Enough keynotes, already

100_1There’s a well-known experiment, which led to the idea of “The Curse of Knowledge”. People were paired up. The first person had to think of a tune and tap it out with their fingers. The second had to guess. The guessers were pretty bad, whilst the tappers grew more frustrated. The tune was obvious to the tappers, and they couldn’t understand how the guessers were not getting it.

I think this “curse” goes way beyond knowledge. Leaders, trainers etc easily slide into articulating their views and think those who don’t “get it” are idiots. They then either give up, or think the solution is to repeat themselves, with increasing vehemence. It’s rather like the archetypal Englishman who think he can overcome the language barrier with foreigners by just speaking English really loudly and patronisingly.

Part of the problem is that the speaker is prioritising their ideas, their content, and forgetting about relationship. They are out of sync with their audience, something that happens very easily, especially when the audience is large and diverse.

There’s a big industry in training people to give better speeches, but I increasingly suspect this is not solving the right problem. A lot of the time, it would be better for people to stop giving speeches, and instead get better at conversations. Get away from keynotes that lay down the law, and engage in the messier business of conversing with people. It’s harder work and it doesn’t “scale”, at least not in some effortless way.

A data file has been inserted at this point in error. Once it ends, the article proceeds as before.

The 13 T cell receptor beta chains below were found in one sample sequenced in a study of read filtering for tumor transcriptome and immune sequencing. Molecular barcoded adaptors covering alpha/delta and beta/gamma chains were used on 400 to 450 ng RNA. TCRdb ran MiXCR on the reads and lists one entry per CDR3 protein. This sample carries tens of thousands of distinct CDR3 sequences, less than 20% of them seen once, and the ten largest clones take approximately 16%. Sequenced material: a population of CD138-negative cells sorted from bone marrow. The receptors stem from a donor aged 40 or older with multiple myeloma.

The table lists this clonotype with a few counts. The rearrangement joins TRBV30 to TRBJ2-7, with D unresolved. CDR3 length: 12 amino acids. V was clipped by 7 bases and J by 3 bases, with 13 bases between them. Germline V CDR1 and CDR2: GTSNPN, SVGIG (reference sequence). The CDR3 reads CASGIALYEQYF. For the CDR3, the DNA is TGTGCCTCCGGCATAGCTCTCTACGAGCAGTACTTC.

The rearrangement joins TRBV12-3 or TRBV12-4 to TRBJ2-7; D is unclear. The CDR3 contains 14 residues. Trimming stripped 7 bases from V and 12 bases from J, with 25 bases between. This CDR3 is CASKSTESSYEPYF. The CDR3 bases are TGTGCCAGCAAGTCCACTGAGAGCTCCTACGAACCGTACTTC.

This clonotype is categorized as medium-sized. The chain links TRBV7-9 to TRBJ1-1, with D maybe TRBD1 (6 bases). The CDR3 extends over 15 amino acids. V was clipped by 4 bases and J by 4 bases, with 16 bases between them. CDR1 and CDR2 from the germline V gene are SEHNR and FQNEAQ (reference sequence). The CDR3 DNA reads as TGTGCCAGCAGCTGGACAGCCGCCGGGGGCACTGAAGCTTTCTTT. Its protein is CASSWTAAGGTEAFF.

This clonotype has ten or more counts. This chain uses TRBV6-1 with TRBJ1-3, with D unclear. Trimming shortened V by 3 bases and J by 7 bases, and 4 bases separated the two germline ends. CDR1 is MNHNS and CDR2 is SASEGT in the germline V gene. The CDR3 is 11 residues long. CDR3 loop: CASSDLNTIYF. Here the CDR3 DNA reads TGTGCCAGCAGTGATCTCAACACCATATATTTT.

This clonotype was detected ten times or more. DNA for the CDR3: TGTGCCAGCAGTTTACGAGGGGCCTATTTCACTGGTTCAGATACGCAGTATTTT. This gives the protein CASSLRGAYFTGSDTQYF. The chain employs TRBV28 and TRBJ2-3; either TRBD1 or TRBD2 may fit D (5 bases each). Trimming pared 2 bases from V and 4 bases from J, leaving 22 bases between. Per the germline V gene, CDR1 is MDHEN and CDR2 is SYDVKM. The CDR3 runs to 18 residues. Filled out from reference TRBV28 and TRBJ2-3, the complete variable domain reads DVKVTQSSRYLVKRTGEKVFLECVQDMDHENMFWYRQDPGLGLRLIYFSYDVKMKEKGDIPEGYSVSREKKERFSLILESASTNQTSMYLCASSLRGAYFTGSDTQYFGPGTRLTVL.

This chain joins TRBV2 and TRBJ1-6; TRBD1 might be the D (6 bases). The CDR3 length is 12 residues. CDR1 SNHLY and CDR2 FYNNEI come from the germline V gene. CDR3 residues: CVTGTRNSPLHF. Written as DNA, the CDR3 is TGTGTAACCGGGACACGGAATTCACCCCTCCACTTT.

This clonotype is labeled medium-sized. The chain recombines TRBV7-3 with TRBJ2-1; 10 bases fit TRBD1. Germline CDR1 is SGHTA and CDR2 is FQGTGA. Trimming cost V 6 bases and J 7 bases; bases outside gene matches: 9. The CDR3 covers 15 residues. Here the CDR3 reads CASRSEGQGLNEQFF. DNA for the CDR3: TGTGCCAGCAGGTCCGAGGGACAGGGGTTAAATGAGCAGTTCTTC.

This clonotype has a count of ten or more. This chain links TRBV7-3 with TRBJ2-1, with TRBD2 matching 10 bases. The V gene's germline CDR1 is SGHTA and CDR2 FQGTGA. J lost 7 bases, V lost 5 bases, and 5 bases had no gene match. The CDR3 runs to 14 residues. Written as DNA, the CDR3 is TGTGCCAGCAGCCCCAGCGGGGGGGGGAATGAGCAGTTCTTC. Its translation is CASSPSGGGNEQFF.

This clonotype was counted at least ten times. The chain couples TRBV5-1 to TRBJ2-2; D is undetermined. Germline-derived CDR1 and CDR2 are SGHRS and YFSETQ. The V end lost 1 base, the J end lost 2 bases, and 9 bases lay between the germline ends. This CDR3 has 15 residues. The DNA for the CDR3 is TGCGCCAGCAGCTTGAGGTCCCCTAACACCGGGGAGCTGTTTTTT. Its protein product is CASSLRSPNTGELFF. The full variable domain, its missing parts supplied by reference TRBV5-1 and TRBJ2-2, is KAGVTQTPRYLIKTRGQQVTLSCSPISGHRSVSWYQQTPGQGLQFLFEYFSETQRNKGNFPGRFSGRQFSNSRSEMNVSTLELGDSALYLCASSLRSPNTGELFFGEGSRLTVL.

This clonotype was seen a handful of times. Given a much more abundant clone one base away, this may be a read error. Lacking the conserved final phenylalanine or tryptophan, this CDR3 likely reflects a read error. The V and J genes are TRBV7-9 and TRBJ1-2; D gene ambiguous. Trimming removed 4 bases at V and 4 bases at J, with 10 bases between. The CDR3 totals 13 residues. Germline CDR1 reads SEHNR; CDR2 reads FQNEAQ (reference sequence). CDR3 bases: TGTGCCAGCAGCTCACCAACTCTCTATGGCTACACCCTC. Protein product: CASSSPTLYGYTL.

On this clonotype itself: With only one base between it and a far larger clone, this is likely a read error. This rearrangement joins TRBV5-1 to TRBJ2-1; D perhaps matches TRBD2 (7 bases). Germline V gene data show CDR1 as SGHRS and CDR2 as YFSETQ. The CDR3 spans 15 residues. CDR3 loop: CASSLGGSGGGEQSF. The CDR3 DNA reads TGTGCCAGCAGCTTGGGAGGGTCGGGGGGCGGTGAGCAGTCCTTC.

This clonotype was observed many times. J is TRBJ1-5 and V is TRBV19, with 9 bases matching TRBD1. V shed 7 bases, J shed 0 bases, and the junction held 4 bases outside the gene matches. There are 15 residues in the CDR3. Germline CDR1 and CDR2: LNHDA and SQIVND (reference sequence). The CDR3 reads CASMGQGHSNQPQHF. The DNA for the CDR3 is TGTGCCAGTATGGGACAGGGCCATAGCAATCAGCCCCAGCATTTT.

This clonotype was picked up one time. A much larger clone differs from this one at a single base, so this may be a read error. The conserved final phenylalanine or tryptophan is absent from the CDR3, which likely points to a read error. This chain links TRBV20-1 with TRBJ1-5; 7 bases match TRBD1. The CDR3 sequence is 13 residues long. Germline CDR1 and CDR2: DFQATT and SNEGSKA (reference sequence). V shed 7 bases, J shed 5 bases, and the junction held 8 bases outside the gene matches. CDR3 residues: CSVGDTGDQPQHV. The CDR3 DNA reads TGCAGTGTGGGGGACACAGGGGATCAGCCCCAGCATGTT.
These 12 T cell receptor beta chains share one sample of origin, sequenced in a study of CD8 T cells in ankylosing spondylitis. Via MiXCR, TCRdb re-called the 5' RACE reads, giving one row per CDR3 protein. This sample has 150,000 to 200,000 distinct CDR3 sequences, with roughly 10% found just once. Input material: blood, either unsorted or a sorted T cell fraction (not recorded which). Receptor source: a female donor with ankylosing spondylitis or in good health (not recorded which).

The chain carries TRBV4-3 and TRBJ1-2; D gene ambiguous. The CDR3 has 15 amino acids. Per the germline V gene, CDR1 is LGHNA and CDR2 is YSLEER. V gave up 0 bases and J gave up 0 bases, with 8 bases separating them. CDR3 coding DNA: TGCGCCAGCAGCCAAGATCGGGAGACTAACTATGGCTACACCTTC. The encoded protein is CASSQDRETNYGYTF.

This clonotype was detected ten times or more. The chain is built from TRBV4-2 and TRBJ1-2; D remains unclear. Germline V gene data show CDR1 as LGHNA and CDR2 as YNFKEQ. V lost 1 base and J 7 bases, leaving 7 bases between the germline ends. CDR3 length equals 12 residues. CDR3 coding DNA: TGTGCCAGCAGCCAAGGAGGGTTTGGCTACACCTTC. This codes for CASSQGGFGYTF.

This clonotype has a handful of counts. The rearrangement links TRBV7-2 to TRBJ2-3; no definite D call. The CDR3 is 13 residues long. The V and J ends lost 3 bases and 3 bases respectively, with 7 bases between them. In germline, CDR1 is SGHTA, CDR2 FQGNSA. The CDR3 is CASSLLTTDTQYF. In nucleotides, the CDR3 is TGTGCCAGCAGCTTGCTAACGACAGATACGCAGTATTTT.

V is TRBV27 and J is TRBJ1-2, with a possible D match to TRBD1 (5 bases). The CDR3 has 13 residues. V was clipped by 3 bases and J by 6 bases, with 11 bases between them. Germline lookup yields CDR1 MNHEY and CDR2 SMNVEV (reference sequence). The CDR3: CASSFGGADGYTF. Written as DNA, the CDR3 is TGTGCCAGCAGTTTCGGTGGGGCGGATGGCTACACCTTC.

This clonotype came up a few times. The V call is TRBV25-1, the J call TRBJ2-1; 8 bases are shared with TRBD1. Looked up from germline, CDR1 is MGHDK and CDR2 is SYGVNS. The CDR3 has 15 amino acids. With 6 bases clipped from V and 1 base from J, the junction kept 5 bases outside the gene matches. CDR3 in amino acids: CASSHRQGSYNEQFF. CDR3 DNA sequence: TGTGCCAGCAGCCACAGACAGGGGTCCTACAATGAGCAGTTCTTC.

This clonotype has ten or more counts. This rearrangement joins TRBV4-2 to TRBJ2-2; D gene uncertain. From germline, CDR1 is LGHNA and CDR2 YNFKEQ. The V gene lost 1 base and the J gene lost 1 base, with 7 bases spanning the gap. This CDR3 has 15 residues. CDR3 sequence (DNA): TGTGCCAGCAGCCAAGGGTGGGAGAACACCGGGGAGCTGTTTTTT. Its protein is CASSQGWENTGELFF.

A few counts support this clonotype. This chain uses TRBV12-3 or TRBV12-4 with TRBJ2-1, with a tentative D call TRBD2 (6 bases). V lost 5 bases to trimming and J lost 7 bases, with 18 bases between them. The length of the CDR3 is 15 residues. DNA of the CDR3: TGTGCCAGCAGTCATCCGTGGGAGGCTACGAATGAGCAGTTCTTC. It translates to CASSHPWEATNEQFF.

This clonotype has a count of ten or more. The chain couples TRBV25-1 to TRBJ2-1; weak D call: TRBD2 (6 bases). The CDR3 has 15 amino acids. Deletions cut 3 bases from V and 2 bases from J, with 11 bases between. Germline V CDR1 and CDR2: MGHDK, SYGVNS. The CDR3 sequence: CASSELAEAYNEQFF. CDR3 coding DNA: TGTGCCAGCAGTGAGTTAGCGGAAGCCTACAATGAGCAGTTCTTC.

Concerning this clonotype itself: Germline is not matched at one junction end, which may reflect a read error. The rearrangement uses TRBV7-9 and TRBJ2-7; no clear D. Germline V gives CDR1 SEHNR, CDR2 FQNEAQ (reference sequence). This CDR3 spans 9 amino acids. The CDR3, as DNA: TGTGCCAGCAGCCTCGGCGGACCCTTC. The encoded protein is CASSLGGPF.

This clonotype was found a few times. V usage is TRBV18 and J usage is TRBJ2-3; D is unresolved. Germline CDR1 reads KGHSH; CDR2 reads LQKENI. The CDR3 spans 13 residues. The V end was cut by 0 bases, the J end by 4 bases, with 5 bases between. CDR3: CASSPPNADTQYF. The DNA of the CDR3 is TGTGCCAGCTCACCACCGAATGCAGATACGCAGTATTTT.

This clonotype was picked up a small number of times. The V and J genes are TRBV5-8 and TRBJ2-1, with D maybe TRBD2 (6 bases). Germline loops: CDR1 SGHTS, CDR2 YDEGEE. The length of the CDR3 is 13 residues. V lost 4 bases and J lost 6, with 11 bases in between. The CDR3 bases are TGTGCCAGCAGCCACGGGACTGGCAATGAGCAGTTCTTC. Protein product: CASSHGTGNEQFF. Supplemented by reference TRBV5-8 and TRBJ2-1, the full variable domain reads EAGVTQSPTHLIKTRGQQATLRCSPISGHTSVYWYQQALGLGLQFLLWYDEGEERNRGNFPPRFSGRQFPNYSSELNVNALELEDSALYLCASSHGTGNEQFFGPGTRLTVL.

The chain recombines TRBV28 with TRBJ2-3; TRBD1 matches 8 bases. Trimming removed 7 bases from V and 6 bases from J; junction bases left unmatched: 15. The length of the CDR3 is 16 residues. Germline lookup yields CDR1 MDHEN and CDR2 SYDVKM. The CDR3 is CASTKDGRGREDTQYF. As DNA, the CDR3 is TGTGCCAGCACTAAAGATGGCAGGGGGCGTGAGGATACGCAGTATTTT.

(Thanks to Ryan McGuire for the picture)

4 thoughts on “Enough keynotes, already

  1. Julian Summerhayes

    Morning Johnnie.

    Thanks for sharing.

    My take can be articulated simply; namely what people crave is AUTHENTICITY (apologies for the ‘capitals’).

    In the world I operate where, yes, I do get paid to speak — what an honour and gift — I see too many who talk about what they think their audience want to hear without ever asking the deep, meaningful questions that are essential to move the needle.

    Despite the fact that I’m often asked to provide slides in advance, wherever possible I try now to talk ex tempore, which may sound like I don’t care but actually all I need is a theme or a few words and I find it a real joy to then weave something around that combined with what the audience have to say/contribute. I don’t know if this is right or appropriate but it feels more natural.

    As to whether ‘they’ get it…who really knows; but as I’m not selling some lame product, for me the only thing that’s at stake is connection whether that’s one on one or with a bigger group.

    Julian
    _/\_

    Reply
  2. David Zinger

    Have you tested the tapping experiment. I heard this and thought how “neat.” But when I experimented about 40 to 60% of the participants got the song. Could this be one of those things we know but don’t. I also understand frogs do jump out of water when the heat is raised slowly. I would be interested in hearing from other facilitators who tested this out.

    Reply
  3. Simon Banks

    You wrote a marvelous post. Thanks for it. I believe the conversation is the most important part with a group. If a mentor converse with his audience even if with out the any keynotes will be more effective.

    Reply

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